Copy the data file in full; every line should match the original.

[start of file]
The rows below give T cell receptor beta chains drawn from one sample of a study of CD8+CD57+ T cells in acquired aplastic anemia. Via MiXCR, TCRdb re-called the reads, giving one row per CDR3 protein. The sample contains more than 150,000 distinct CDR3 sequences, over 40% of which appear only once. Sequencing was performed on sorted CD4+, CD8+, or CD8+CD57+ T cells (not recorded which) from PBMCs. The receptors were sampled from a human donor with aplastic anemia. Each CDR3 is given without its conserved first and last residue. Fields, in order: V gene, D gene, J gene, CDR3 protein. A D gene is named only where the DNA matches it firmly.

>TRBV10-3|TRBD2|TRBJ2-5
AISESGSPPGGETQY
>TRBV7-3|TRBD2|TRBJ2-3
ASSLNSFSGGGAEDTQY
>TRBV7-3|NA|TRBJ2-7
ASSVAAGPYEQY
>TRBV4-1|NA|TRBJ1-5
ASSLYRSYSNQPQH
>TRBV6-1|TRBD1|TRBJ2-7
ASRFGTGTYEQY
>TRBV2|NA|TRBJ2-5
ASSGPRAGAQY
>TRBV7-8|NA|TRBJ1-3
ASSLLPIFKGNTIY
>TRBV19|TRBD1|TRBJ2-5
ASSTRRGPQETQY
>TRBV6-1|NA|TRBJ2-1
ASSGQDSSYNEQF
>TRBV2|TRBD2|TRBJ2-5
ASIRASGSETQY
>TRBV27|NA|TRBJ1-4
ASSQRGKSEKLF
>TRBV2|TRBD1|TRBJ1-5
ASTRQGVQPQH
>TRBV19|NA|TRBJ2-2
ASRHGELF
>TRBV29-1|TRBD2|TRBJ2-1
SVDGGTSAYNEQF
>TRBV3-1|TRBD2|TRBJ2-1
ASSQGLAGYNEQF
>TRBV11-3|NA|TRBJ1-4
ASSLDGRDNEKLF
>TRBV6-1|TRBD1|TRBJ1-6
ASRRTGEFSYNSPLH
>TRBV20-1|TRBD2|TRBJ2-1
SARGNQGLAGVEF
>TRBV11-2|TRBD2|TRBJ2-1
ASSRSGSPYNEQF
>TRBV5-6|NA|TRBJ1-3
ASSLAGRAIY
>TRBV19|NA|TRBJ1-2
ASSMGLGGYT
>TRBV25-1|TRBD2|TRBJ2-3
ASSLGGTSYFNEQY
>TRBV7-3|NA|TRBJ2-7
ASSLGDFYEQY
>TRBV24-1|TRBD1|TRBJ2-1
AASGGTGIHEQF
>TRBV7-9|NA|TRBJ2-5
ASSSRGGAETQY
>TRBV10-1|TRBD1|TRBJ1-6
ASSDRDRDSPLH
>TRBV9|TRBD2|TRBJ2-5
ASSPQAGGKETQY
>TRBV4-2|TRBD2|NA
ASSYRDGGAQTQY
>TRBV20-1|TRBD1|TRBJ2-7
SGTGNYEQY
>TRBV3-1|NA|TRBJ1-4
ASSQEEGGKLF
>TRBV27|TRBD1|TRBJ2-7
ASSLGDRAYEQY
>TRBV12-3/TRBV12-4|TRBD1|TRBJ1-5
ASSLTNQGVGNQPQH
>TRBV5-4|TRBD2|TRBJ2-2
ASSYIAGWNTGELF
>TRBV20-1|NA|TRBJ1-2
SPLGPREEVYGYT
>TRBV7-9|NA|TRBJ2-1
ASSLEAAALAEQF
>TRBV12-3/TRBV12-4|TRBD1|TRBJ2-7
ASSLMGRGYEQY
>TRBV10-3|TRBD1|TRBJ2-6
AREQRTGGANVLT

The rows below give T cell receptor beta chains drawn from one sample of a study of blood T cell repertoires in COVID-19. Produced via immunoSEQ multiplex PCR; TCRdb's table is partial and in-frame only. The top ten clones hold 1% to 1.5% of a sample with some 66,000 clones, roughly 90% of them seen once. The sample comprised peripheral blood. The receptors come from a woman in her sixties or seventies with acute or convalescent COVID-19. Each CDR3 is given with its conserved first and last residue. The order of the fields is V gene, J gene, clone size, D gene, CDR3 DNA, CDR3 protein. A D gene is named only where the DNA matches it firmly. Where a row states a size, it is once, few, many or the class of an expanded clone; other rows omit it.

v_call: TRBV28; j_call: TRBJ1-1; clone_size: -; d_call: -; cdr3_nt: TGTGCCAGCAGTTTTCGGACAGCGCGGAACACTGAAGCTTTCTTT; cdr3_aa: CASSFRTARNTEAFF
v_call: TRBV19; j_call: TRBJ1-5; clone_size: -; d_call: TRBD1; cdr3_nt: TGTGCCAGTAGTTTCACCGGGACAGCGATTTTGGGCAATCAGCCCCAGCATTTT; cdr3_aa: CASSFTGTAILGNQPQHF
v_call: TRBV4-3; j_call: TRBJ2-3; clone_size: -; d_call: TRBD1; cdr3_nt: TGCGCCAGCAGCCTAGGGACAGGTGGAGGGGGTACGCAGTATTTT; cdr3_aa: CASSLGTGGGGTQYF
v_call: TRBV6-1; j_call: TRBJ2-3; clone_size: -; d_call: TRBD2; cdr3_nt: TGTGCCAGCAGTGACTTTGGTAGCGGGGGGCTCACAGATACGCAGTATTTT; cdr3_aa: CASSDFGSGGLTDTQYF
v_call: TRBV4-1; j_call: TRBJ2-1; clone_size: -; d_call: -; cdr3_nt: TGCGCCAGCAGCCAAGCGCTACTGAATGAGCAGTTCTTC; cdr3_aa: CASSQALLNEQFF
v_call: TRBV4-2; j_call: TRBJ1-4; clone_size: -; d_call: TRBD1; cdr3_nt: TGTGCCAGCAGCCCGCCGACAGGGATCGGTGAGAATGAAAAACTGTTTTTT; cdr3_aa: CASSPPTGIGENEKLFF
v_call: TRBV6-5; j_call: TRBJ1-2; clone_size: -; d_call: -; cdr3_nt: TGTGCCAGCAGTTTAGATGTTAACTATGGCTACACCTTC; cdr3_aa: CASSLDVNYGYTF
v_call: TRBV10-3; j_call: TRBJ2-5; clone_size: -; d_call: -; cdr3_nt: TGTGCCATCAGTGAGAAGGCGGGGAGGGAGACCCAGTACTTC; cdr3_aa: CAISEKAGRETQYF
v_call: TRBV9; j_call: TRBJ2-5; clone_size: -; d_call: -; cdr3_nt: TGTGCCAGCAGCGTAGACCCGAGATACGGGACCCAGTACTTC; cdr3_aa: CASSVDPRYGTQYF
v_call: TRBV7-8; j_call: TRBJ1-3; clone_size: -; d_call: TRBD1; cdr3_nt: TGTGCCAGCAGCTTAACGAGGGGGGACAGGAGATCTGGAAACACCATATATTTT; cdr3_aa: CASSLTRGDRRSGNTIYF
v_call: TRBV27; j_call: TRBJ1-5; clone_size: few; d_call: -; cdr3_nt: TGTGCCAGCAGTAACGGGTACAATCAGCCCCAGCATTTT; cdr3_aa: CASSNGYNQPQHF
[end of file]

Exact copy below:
The rows below give T cell receptor beta chains drawn from one sample of a study of CD8+CD57+ T cells in acquired aplastic anemia. Via MiXCR, TCRdb re-called the reads, giving one row per CDR3 protein. The sample contains more than 150,000 distinct CDR3 sequences, over 40% of which appear only once. Sequencing was performed on sorted CD4+, CD8+, or CD8+CD57+ T cells (not recorded which) from PBMCs. The receptors were sampled from a human donor with aplastic anemia. Each CDR3 is given without its conserved first and last residue. Fields, in order: V gene, D gene, J gene, CDR3 protein. A D gene is named only where the DNA matches it firmly.

>TRBV10-3|TRBD2|TRBJ2-5
AISESGSPPGGETQY
>TRBV7-3|TRBD2|TRBJ2-3
ASSLNSFSGGGAEDTQY
>TRBV7-3|NA|TRBJ2-7
ASSVAAGPYEQY
>TRBV4-1|NA|TRBJ1-5
ASSLYRSYSNQPQH
>TRBV6-1|TRBD1|TRBJ2-7
ASRFGTGTYEQY
>TRBV2|NA|TRBJ2-5
ASSGPRAGAQY
>TRBV7-8|NA|TRBJ1-3
ASSLLPIFKGNTIY
>TRBV19|TRBD1|TRBJ2-5
ASSTRRGPQETQY
>TRBV6-1|NA|TRBJ2-1
ASSGQDSSYNEQF
>TRBV2|TRBD2|TRBJ2-5
ASIRASGSETQY
>TRBV27|NA|TRBJ1-4
ASSQRGKSEKLF
>TRBV2|TRBD1|TRBJ1-5
ASTRQGVQPQH
>TRBV19|NA|TRBJ2-2
ASRHGELF
>TRBV29-1|TRBD2|TRBJ2-1
SVDGGTSAYNEQF
>TRBV3-1|TRBD2|TRBJ2-1
ASSQGLAGYNEQF
>TRBV11-3|NA|TRBJ1-4
ASSLDGRDNEKLF
>TRBV6-1|TRBD1|TRBJ1-6
ASRRTGEFSYNSPLH
>TRBV20-1|TRBD2|TRBJ2-1
SARGNQGLAGVEF
>TRBV11-2|TRBD2|TRBJ2-1
ASSRSGSPYNEQF
>TRBV5-6|NA|TRBJ1-3
ASSLAGRAIY
>TRBV19|NA|TRBJ1-2
ASSMGLGGYT
>TRBV25-1|TRBD2|TRBJ2-3
ASSLGGTSYFNEQY
>TRBV7-3|NA|TRBJ2-7
ASSLGDFYEQY
>TRBV24-1|TRBD1|TRBJ2-1
AASGGTGIHEQF
>TRBV7-9|NA|TRBJ2-5
ASSSRGGAETQY
>TRBV10-1|TRBD1|TRBJ1-6
ASSDRDRDSPLH
>TRBV9|TRBD2|TRBJ2-5
ASSPQAGGKETQY
>TRBV4-2|TRBD2|NA
ASSYRDGGAQTQY
>TRBV20-1|TRBD1|TRBJ2-7
SGTGNYEQY
>TRBV3-1|NA|TRBJ1-4
ASSQEEGGKLF
>TRBV27|TRBD1|TRBJ2-7
ASSLGDRAYEQY
>TRBV12-3/TRBV12-4|TRBD1|TRBJ1-5
ASSLTNQGVGNQPQH
>TRBV5-4|TRBD2|TRBJ2-2
ASSYIAGWNTGELF
>TRBV20-1|NA|TRBJ1-2
SPLGPREEVYGYT
>TRBV7-9|NA|TRBJ2-1
ASSLEAAALAEQF
>TRBV12-3/TRBV12-4|TRBD1|TRBJ2-7
ASSLMGRGYEQY
>TRBV10-3|TRBD1|TRBJ2-6
AREQRTGGANVLT

The rows below give T cell receptor beta chains drawn from one sample of a study of blood T cell repertoires in COVID-19. Produced via immunoSEQ multiplex PCR; TCRdb's table is partial and in-frame only. The top ten clones hold 1% to 1.5% of a sample with some 66,000 clones, roughly 90% of them seen once. The sample comprised peripheral blood. The receptors come from a woman in her sixties or seventies with acute or convalescent COVID-19. Each CDR3 is given with its conserved first and last residue. The order of the fields is V gene, J gene, clone size, D gene, CDR3 DNA, CDR3 protein. A D gene is named only where the DNA matches it firmly. Where a row states a size, it is once, few, many or the class of an expanded clone; other rows omit it.

v_call: TRBV28; j_call: TRBJ1-1; clone_size: -; d_call: -; cdr3_nt: TGTGCCAGCAGTTTTCGGACAGCGCGGAACACTGAAGCTTTCTTT; cdr3_aa: CASSFRTARNTEAFF
v_call: TRBV19; j_call: TRBJ1-5; clone_size: -; d_call: TRBD1; cdr3_nt: TGTGCCAGTAGTTTCACCGGGACAGCGATTTTGGGCAATCAGCCCCAGCATTTT; cdr3_aa: CASSFTGTAILGNQPQHF
v_call: TRBV4-3; j_call: TRBJ2-3; clone_size: -; d_call: TRBD1; cdr3_nt: TGCGCCAGCAGCCTAGGGACAGGTGGAGGGGGTACGCAGTATTTT; cdr3_aa: CASSLGTGGGGTQYF
v_call: TRBV6-1; j_call: TRBJ2-3; clone_size: -; d_call: TRBD2; cdr3_nt: TGTGCCAGCAGTGACTTTGGTAGCGGGGGGCTCACAGATACGCAGTATTTT; cdr3_aa: CASSDFGSGGLTDTQYF
v_call: TRBV4-1; j_call: TRBJ2-1; clone_size: -; d_call: -; cdr3_nt: TGCGCCAGCAGCCAAGCGCTACTGAATGAGCAGTTCTTC; cdr3_aa: CASSQALLNEQFF
v_call: TRBV4-2; j_call: TRBJ1-4; clone_size: -; d_call: TRBD1; cdr3_nt: TGTGCCAGCAGCCCGCCGACAGGGATCGGTGAGAATGAAAAACTGTTTTTT; cdr3_aa: CASSPPTGIGENEKLFF
v_call: TRBV6-5; j_call: TRBJ1-2; clone_size: -; d_call: -; cdr3_nt: TGTGCCAGCAGTTTAGATGTTAACTATGGCTACACCTTC; cdr3_aa: CASSLDVNYGYTF
v_call: TRBV10-3; j_call: TRBJ2-5; clone_size: -; d_call: -; cdr3_nt: TGTGCCATCAGTGAGAAGGCGGGGAGGGAGACCCAGTACTTC; cdr3_aa: CAISEKAGRETQYF
v_call: TRBV9; j_call: TRBJ2-5; clone_size: -; d_call: -; cdr3_nt: TGTGCCAGCAGCGTAGACCCGAGATACGGGACCCAGTACTTC; cdr3_aa: CASSVDPRYGTQYF
v_call: TRBV7-8; j_call: TRBJ1-3; clone_size: -; d_call: TRBD1; cdr3_nt: TGTGCCAGCAGCTTAACGAGGGGGGACAGGAGATCTGGAAACACCATATATTTT; cdr3_aa: CASSLTRGDRRSGNTIYF
v_call: TRBV27; j_call: TRBJ1-5; clone_size: few; d_call: -; cdr3_nt: TGTGCCAGCAGTAACGGGTACAATCAGCCCCAGCATTTT; cdr3_aa: CASSNGYNQPQHF